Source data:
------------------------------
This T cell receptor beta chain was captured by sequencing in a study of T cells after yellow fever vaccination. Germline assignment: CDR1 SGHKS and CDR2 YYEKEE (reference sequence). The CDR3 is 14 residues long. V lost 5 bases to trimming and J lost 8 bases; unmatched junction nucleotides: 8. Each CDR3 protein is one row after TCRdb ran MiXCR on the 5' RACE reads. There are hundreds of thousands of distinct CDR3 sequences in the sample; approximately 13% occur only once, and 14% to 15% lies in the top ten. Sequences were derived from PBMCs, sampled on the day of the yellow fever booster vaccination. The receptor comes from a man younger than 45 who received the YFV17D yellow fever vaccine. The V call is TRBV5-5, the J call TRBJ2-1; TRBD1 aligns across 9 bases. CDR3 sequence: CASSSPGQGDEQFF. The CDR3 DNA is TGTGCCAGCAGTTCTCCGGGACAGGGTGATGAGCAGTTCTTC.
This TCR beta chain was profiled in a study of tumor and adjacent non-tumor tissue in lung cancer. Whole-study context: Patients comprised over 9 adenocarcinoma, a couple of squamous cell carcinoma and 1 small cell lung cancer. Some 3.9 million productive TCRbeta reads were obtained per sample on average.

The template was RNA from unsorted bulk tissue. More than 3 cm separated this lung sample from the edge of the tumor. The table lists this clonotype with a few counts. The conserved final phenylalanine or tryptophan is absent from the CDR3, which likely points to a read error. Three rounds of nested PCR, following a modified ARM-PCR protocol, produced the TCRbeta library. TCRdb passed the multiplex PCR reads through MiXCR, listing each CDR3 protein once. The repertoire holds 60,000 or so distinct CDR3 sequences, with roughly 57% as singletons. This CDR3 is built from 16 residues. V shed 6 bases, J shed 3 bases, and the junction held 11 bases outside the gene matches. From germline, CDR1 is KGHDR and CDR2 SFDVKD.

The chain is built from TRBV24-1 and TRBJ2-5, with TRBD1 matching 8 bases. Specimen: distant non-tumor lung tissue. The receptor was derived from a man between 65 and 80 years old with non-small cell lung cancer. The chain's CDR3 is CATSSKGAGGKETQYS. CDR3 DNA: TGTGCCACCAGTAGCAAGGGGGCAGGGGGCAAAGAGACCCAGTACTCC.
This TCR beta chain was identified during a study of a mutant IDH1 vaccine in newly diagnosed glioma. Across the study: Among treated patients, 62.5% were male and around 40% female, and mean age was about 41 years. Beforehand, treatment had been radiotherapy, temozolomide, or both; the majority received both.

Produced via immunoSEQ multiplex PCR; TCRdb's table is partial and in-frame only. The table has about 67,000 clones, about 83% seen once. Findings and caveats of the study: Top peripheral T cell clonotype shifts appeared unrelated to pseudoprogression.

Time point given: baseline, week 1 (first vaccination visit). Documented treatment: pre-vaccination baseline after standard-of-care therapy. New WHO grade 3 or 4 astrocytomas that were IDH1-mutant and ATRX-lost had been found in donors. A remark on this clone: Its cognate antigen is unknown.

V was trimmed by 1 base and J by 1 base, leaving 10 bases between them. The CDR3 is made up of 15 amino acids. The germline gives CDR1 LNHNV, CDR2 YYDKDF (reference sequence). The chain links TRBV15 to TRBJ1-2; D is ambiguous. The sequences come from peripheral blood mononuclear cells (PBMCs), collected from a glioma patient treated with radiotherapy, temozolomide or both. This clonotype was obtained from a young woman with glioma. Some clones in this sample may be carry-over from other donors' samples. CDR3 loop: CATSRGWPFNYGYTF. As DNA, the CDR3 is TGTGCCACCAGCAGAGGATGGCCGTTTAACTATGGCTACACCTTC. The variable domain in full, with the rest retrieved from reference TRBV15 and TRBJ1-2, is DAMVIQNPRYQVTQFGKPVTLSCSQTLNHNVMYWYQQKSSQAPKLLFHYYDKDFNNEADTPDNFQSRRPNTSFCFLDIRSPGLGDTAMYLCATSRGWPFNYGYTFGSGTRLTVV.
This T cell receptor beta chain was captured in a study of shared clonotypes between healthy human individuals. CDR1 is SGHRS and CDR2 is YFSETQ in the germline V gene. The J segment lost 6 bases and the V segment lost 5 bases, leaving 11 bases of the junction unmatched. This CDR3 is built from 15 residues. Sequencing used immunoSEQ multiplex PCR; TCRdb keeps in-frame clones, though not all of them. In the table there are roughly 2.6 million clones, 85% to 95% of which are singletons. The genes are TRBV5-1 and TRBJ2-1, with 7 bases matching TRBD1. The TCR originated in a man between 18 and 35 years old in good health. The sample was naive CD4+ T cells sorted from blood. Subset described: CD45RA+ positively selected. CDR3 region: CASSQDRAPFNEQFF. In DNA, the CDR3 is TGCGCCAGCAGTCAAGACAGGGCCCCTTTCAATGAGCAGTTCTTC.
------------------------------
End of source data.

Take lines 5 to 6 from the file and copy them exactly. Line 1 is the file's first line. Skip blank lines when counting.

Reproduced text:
This TCR beta chain was identified during a study of a mutant IDH1 vaccine in newly diagnosed glioma. Across the study: Among treated patients, 62.5% were male and around 40% female, and mean age was about 41 years. Beforehand, treatment had been radiotherapy, temozolomide, or both; the majority received both.

Produced via immunoSEQ multiplex PCR; TCRdb's table is partial and in-frame only. The table has about 67,000 clones, about 83% seen once. Findings and caveats of the study: Top peripheral T cell clonotype shifts appeared unrelated to pseudoprogression.